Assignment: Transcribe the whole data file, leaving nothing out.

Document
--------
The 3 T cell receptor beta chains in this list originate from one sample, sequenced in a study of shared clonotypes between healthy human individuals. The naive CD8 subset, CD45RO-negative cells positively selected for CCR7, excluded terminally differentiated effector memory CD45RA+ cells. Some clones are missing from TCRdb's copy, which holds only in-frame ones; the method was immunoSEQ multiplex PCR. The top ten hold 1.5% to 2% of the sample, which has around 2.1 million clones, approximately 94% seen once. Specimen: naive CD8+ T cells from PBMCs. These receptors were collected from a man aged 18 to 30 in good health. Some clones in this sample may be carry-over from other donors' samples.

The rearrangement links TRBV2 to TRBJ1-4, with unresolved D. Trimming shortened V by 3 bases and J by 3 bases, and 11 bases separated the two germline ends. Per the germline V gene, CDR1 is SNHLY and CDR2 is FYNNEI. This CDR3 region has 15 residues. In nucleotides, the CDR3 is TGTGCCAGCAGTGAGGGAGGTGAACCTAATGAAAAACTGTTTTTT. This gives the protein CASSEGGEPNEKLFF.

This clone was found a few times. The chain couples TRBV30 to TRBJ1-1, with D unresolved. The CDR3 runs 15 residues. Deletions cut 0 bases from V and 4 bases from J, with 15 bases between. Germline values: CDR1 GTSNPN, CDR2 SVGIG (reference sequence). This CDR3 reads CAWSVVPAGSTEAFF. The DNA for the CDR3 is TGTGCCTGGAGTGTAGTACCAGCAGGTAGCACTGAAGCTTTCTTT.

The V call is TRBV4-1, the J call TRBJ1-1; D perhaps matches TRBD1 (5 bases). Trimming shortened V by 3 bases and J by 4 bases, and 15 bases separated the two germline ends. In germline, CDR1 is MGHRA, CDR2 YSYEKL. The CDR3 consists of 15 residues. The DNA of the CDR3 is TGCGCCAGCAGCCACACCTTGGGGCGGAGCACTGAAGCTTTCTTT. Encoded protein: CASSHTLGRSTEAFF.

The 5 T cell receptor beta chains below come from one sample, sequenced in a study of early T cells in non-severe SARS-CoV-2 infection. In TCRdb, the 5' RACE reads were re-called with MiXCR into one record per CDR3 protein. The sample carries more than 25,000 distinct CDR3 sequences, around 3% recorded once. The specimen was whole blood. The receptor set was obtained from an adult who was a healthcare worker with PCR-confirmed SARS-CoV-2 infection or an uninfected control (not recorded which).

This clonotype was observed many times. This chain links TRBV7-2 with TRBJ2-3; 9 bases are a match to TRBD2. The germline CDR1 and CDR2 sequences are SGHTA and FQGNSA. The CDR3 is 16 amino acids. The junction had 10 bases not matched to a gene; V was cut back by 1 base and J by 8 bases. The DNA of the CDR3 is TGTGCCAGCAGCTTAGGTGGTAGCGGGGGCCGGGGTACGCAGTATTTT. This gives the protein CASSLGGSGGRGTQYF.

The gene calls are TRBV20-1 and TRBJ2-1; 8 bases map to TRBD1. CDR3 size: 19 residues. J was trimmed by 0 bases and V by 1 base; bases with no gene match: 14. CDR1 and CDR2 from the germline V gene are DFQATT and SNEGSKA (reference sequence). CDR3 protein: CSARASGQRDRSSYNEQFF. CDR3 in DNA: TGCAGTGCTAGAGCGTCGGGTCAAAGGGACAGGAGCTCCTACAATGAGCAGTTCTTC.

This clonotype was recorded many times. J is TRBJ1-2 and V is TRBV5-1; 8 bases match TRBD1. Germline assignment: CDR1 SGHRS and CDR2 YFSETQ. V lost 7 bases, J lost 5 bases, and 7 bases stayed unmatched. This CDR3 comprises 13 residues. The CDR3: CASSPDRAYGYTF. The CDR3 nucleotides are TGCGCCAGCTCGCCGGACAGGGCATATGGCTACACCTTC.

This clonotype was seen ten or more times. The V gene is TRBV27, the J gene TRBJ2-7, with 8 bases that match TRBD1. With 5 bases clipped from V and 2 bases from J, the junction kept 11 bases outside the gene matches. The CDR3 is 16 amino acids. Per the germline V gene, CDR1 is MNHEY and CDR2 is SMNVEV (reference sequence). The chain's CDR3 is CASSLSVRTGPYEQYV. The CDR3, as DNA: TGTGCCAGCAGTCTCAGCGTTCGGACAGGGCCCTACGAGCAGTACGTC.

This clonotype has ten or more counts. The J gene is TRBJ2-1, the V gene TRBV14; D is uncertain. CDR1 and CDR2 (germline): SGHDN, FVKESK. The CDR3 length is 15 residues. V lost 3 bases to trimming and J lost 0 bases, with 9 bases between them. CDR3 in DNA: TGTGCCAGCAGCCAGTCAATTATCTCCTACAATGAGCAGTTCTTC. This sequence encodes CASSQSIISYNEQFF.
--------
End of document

The 3 T cell receptor beta chains in this list originate from one sample, sequenced in a study of shared clonotypes between healthy human individuals. The naive CD8 subset, CD45RO-negative cells positively selected for CCR7, excluded terminally differentiated effector memory CD45RA+ cells. Some clones are missing from TCRdb's copy, which holds only in-frame ones; the method was immunoSEQ multiplex PCR. The top ten hold 1.5% to 2% of the sample, which has around 2.1 million clones, approximately 94% seen once. Specimen: naive CD8+ T cells from PBMCs. These receptors were collected from a man aged 18 to 30 in good health. Some clones in this sample may be carry-over from other donors' samples.

The rearrangement links TRBV2 to TRBJ1-4, with unresolved D. Trimming shortened V by 3 bases and J by 3 bases, and 11 bases separated the two germline ends. Per the germline V gene, CDR1 is SNHLY and CDR2 is FYNNEI. This CDR3 region has 15 residues. In nucleotides, the CDR3 is TGTGCCAGCAGTGAGGGAGGTGAACCTAATGAAAAACTGTTTTTT. This gives the protein CASSEGGEPNEKLFF.

This clone was found a few times. The chain couples TRBV30 to TRBJ1-1, with D unresolved. The CDR3 runs 15 residues. Deletions cut 0 bases from V and 4 bases from J, with 15 bases between. Germline values: CDR1 GTSNPN, CDR2 SVGIG (reference sequence). This CDR3 reads CAWSVVPAGSTEAFF. The DNA for the CDR3 is TGTGCCTGGAGTGTAGTACCAGCAGGTAGCACTGAAGCTTTCTTT.

The V call is TRBV4-1, the J call TRBJ1-1; D perhaps matches TRBD1 (5 bases). Trimming shortened V by 3 bases and J by 4 bases, and 15 bases separated the two germline ends. In germline, CDR1 is MGHRA, CDR2 YSYEKL. The CDR3 consists of 15 residues. The DNA of the CDR3 is TGCGCCAGCAGCCACACCTTGGGGCGGAGCACTGAAGCTTTCTTT. Encoded protein: CASSHTLGRSTEAFF.

The 5 T cell receptor beta chains below come from one sample, sequenced in a study of early T cells in non-severe SARS-CoV-2 infection. In TCRdb, the 5' RACE reads were re-called with MiXCR into one record per CDR3 protein. The sample carries more than 25,000 distinct CDR3 sequences, around 3% recorded once. The specimen was whole blood. The receptor set was obtained from an adult who was a healthcare worker with PCR-confirmed SARS-CoV-2 infection or an uninfected control (not recorded which).

This clonotype was observed many times. This chain links TRBV7-2 with TRBJ2-3; 9 bases are a match to TRBD2. The germline CDR1 and CDR2 sequences are SGHTA and FQGNSA. The CDR3 is 16 amino acids. The junction had 10 bases not matched to a gene; V was cut back by 1 base and J by 8 bases. The DNA of the CDR3 is TGTGCCAGCAGCTTAGGTGGTAGCGGGGGCCGGGGTACGCAGTATTTT. This gives the protein CASSLGGSGGRGTQYF.

The gene calls are TRBV20-1 and TRBJ2-1; 8 bases map to TRBD1. CDR3 size: 19 residues. J was trimmed by 0 bases and V by 1 base; bases with no gene match: 14. CDR1 and CDR2 from the germline V gene are DFQATT and SNEGSKA (reference sequence). CDR3 protein: CSARASGQRDRSSYNEQFF. CDR3 in DNA: TGCAGTGCTAGAGCGTCGGGTCAAAGGGACAGGAGCTCCTACAATGAGCAGTTCTTC.

This clonotype was recorded many times. J is TRBJ1-2 and V is TRBV5-1; 8 bases match TRBD1. Germline assignment: CDR1 SGHRS and CDR2 YFSETQ. V lost 7 bases, J lost 5 bases, and 7 bases stayed unmatched. This CDR3 comprises 13 residues. The CDR3: CASSPDRAYGYTF. The CDR3 nucleotides are TGCGCCAGCTCGCCGGACAGGGCATATGGCTACACCTTC.

This clonotype was seen ten or more times. The V gene is TRBV27, the J gene TRBJ2-7, with 8 bases that match TRBD1. With 5 bases clipped from V and 2 bases from J, the junction kept 11 bases outside the gene matches. The CDR3 is 16 amino acids. Per the germline V gene, CDR1 is MNHEY and CDR2 is SMNVEV (reference sequence). The chain's CDR3 is CASSLSVRTGPYEQYV. The CDR3, as DNA: TGTGCCAGCAGTCTCAGCGTTCGGACAGGGCCCTACGAGCAGTACGTC.

This clonotype has ten or more counts. The J gene is TRBJ2-1, the V gene TRBV14; D is uncertain. CDR1 and CDR2 (germline): SGHDN, FVKESK. The CDR3 length is 15 residues. V lost 3 bases to trimming and J lost 0 bases, with 9 bases between them. CDR3 in DNA: TGTGCCAGCAGCCAGTCAATTATCTCCTACAATGAGCAGTTCTTC. This sequence encodes CASSQSIISYNEQFF.